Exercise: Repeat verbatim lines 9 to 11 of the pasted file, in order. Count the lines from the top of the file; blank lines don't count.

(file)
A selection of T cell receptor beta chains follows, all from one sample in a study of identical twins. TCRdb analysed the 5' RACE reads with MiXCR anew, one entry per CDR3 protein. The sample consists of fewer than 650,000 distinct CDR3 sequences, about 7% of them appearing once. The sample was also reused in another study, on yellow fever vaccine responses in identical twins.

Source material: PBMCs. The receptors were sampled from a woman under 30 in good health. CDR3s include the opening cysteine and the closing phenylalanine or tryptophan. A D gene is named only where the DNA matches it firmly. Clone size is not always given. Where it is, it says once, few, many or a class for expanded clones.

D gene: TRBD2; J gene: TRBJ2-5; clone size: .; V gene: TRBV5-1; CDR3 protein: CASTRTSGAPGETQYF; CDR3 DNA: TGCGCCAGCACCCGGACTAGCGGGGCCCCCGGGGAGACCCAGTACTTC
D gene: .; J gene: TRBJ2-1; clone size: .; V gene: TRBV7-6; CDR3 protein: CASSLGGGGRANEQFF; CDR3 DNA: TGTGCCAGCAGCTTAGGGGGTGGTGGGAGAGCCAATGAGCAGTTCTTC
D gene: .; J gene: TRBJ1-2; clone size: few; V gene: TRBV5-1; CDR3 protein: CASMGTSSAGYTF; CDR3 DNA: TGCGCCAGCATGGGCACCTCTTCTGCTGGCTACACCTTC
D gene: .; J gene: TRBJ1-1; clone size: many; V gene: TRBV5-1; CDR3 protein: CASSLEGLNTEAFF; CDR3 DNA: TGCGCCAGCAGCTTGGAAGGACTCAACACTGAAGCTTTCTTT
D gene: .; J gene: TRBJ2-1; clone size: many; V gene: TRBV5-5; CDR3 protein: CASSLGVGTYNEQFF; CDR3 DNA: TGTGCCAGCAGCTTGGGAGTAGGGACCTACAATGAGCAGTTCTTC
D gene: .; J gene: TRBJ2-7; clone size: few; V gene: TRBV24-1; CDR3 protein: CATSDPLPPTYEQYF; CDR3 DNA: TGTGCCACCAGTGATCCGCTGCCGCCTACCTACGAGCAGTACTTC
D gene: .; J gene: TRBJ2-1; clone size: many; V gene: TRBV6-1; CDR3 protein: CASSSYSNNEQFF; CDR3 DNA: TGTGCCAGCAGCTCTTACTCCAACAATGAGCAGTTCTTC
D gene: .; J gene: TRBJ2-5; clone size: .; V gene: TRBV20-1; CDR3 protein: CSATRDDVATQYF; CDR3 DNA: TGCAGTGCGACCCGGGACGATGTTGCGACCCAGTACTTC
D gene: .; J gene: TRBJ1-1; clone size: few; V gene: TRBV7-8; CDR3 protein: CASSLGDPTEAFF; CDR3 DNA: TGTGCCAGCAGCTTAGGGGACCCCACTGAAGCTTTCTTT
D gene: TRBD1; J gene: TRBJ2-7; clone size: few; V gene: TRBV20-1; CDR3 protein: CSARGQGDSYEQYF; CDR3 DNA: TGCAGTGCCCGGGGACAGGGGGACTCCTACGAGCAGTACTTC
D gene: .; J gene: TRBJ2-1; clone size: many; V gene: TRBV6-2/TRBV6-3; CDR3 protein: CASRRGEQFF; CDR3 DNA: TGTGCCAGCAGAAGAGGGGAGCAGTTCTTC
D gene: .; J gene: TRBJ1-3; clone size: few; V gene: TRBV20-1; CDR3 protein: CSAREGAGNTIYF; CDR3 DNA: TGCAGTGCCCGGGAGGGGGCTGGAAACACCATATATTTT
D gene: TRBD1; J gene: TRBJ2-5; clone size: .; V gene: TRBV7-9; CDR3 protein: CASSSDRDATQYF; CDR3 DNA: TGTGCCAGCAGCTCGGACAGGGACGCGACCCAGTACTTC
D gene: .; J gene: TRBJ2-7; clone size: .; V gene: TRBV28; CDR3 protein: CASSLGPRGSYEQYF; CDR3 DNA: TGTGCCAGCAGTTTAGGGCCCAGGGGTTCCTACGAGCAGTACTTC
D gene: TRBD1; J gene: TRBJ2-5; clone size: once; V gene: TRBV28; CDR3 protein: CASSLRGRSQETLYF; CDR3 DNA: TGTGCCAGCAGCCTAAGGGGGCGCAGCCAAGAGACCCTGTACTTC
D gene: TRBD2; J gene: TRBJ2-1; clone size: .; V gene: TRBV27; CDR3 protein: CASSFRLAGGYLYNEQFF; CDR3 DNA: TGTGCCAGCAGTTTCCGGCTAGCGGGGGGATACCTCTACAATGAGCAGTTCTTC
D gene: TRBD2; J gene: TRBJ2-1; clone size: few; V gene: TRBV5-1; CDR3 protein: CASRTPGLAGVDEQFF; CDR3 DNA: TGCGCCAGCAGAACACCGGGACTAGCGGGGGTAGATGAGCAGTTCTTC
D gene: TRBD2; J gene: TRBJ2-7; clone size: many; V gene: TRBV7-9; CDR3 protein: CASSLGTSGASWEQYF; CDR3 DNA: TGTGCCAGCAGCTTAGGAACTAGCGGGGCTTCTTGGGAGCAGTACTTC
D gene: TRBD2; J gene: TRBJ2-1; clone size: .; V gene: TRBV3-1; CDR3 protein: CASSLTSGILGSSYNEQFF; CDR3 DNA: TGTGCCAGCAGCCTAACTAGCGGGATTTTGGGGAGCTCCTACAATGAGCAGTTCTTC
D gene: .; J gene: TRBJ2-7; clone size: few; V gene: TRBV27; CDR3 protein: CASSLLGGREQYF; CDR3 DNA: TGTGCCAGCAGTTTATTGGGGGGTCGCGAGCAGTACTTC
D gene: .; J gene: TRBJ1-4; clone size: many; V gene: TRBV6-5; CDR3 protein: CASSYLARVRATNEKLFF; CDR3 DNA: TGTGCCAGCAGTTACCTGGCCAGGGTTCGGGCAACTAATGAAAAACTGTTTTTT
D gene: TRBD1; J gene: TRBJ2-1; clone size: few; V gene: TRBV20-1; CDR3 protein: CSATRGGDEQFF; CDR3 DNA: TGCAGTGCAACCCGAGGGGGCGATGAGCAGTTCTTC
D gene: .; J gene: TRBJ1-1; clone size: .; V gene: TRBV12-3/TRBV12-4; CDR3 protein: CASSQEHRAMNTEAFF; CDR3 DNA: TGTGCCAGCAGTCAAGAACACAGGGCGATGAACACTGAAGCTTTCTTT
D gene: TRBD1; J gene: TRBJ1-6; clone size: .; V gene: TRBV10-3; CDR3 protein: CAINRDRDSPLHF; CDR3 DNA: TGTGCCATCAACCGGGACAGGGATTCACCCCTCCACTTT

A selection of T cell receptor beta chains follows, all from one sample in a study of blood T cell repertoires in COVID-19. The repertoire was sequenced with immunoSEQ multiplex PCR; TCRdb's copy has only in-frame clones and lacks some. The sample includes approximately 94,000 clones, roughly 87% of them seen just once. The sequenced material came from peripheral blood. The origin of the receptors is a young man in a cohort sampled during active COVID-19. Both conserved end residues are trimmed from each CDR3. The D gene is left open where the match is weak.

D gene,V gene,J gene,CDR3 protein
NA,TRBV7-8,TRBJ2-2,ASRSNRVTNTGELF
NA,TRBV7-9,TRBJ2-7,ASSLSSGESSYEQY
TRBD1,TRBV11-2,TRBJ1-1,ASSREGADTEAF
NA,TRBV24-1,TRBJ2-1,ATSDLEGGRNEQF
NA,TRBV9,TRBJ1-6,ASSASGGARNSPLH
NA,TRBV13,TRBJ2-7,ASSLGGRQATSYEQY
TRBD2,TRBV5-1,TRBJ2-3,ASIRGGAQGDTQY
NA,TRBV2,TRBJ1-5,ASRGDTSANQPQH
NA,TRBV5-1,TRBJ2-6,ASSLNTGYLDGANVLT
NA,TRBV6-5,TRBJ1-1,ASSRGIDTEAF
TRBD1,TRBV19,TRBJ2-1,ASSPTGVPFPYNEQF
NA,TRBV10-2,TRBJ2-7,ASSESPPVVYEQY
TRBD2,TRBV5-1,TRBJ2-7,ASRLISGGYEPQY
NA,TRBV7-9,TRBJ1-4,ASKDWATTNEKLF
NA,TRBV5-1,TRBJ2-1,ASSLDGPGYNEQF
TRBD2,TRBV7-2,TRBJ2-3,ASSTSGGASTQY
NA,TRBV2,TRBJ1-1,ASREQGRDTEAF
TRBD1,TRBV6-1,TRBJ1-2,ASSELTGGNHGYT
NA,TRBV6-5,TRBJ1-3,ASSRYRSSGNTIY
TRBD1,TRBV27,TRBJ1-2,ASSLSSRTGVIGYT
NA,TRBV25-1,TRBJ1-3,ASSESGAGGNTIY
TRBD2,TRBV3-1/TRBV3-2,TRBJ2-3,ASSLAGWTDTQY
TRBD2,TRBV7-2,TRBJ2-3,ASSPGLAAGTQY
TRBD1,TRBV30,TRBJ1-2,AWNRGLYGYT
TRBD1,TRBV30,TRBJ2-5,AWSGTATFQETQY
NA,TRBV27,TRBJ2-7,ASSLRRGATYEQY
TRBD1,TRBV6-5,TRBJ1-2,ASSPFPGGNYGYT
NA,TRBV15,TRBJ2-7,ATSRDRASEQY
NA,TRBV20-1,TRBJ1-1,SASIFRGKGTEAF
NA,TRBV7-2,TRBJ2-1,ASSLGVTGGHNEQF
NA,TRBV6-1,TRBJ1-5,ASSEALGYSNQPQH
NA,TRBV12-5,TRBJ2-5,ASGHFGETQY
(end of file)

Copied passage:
D gene: .; J gene: TRBJ2-1; clone size: many; V gene: TRBV6-1; CDR3 protein: CASSSYSNNEQFF; CDR3 DNA: TGTGCCAGCAGCTCTTACTCCAACAATGAGCAGTTCTTC
D gene: .; J gene: TRBJ2-5; clone size: .; V gene: TRBV20-1; CDR3 protein: CSATRDDVATQYF; CDR3 DNA: TGCAGTGCGACCCGGGACGATGTTGCGACCCAGTACTTC
D gene: .; J gene: TRBJ1-1; clone size: few; V gene: TRBV7-8; CDR3 protein: CASSLGDPTEAFF; CDR3 DNA: TGTGCCAGCAGCTTAGGGGACCCCACTGAAGCTTTCTTT